Zynga's cutthroat business practices have long been a subject of
speculation in the social-gaming industry. The company behind such hit Facebook applications as FarmVille and Mafia Wars has, in the words of a
recent trademark-infringement lawsuit, "garnered a reputation for its
predatory business and suspect marketing tactics."
But what's the
real inside story on Zynga's
alleged knack for making millions on re-branded copies of its
rivals' games? We've learned that within company walls, the social-game developer's employees reportedly make no bones about trying to steal competitors' ideas. And we've learned it
from the people who should know: the employees themselves.
In the latest SF Weekly cover story, multiple former employees of Zynga, speaking on condition that their names not be published so that they could discuss their work experiences candidly, tell us that studying and copying rivals' game concepts was business as usual. One senior employee who has since left the company describes a meeting where Zynga CEO and founder Mark Pincus said, "I don't fucking want innovation. You're not smarter than your competitor. Just copy what they do and do it until you get their numbers."
Another former employee recalls a meeting where Zynga workers discussed a strategy for copying a gangster game, Mob Wars, and creating Zynga's own Mafia Wars application. "I was around meetings where things like that were being discussed, and the ramifications of things like that were being discussed -- the fact that they'd probably be sued by the people who designed the game," he says. "And the thought was, 'Well, that's fine, we'll settle.' Our case wasn't really defensible." (Mob Wars' creator, David Maestri, proprietor of Psycho Monkey, did sue Zynga for copyright infringement. The case was settled for an undisclosed amount.)
One former Zynga game designer says that the company's interns were instructed to do "recon" on competitors' games, isolating features that their higher-ups would try to copy. "They would sit and look at competitive products and write down all the features and make it obvious to us," the designer says. One contractor says he was offered freelance work from Zynga, related to mimicking a competitor's application, with explicit instructions: "Copy that game."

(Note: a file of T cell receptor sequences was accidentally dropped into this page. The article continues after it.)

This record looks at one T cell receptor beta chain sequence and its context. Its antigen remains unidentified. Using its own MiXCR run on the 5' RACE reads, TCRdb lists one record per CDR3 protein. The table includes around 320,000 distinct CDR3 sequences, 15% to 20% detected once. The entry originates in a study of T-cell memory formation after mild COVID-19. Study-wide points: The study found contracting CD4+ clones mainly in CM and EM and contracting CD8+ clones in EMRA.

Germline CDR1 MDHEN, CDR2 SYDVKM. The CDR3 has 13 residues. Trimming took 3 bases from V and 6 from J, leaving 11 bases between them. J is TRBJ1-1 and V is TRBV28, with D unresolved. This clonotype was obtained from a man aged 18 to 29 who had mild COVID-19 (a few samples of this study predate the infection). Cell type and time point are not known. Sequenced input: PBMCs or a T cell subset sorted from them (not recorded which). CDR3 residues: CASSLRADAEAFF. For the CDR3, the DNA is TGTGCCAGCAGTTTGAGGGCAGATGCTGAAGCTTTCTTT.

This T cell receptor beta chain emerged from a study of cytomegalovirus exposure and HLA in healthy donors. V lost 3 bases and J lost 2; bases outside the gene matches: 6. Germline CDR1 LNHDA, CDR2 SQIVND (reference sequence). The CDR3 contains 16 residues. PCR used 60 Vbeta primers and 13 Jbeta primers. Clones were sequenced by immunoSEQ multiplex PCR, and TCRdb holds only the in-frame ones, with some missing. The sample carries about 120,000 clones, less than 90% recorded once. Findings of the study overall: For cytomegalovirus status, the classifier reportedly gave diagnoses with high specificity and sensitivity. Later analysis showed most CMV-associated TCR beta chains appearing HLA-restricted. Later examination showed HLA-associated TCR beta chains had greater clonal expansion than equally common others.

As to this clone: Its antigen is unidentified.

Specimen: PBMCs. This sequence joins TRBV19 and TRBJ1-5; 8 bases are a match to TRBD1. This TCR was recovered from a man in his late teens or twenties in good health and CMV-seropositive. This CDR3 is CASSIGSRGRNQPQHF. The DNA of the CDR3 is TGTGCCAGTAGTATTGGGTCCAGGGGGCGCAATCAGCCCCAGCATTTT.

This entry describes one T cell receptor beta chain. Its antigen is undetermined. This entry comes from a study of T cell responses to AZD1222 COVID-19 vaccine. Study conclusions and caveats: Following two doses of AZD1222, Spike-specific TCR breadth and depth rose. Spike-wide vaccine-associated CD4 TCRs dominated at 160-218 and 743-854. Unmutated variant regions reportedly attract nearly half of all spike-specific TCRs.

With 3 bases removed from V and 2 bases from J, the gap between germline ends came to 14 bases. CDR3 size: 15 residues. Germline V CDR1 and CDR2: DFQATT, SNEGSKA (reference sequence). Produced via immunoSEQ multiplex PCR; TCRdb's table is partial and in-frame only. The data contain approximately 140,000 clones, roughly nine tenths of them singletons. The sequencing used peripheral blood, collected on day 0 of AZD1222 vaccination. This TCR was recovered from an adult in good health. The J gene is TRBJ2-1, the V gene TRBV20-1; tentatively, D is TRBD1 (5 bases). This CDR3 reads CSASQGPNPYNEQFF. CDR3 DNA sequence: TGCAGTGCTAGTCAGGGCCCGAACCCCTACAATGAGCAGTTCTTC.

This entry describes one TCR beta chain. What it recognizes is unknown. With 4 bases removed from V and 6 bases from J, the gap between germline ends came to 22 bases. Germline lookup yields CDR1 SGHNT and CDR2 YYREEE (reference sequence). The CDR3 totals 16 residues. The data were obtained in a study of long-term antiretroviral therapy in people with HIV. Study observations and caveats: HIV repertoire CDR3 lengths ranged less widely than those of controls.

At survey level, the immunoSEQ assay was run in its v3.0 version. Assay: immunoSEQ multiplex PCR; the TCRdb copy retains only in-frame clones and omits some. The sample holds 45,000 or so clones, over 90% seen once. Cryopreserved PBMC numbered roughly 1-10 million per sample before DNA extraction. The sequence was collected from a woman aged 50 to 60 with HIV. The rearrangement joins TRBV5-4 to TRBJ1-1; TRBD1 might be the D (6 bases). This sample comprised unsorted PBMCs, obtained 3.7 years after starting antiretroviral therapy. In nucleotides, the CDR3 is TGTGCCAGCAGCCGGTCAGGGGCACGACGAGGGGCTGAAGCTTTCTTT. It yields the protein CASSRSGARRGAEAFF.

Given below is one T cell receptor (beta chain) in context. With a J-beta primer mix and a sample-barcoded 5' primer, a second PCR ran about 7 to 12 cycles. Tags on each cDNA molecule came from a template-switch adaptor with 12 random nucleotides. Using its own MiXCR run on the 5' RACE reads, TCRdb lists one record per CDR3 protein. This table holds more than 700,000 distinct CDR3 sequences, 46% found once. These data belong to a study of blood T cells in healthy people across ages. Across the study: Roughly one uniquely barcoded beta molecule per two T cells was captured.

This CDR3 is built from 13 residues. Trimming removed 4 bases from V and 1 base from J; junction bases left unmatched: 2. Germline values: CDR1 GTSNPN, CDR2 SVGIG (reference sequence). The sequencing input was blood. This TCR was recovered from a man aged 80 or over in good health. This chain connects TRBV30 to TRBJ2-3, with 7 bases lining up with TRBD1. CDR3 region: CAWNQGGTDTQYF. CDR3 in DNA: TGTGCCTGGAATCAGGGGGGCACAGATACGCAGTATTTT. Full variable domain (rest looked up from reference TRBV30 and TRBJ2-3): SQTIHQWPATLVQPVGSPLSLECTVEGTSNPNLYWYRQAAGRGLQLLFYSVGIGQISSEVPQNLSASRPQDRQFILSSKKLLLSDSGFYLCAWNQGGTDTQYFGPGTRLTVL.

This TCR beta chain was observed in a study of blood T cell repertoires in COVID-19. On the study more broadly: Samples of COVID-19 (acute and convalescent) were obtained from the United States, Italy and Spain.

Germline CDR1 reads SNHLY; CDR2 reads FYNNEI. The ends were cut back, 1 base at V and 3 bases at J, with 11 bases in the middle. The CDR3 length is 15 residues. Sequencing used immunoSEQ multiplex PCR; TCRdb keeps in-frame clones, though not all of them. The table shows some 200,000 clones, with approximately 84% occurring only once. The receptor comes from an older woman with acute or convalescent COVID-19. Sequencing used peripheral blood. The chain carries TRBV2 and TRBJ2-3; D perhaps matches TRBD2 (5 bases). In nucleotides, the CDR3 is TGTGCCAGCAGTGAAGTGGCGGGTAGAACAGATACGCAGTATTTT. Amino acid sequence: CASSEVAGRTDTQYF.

One of the more common complaints among former Zynga employees is about Pincus' distaste for original game design and indifference to his company's applications, beyond their ability to make money. "The biggest problem I had with him was that he didn't know or care about the games being good -- the bottom line was the only concern," a former game designer says. "While I'm all for games making money, I like to think there's some quality there."
Pincus is a deeply controversial figure, and internal documents reveal that he's not just the subject of griping among his workers. A confidential memo produced for the venture-capital firm Kleiner Perkins Caufield & Byers, a major early Zynga investor, expressed reservations about Pincus' management style. "Mark needs strong lieutenants to keep him from micromanaging," stated the document, which was obtained by SF Weekly
The former senior employee who says he was present for Pincus' "No Innovation" speech jokingly sums up Zynga's corporate ethos as an inversion of Google's famous "Don't Be Evil" motto. "Zynga's motto is 'Do Evil,'" he says. "I would venture to say it is one of the most evil places I've run into, from a culture perspective and in its business approach. I've tried my best to make sure that friends don't let friends work at Zynga."
For the full inside story on the controversial business practices that drove Zynga's phenomenal rise, read our cover story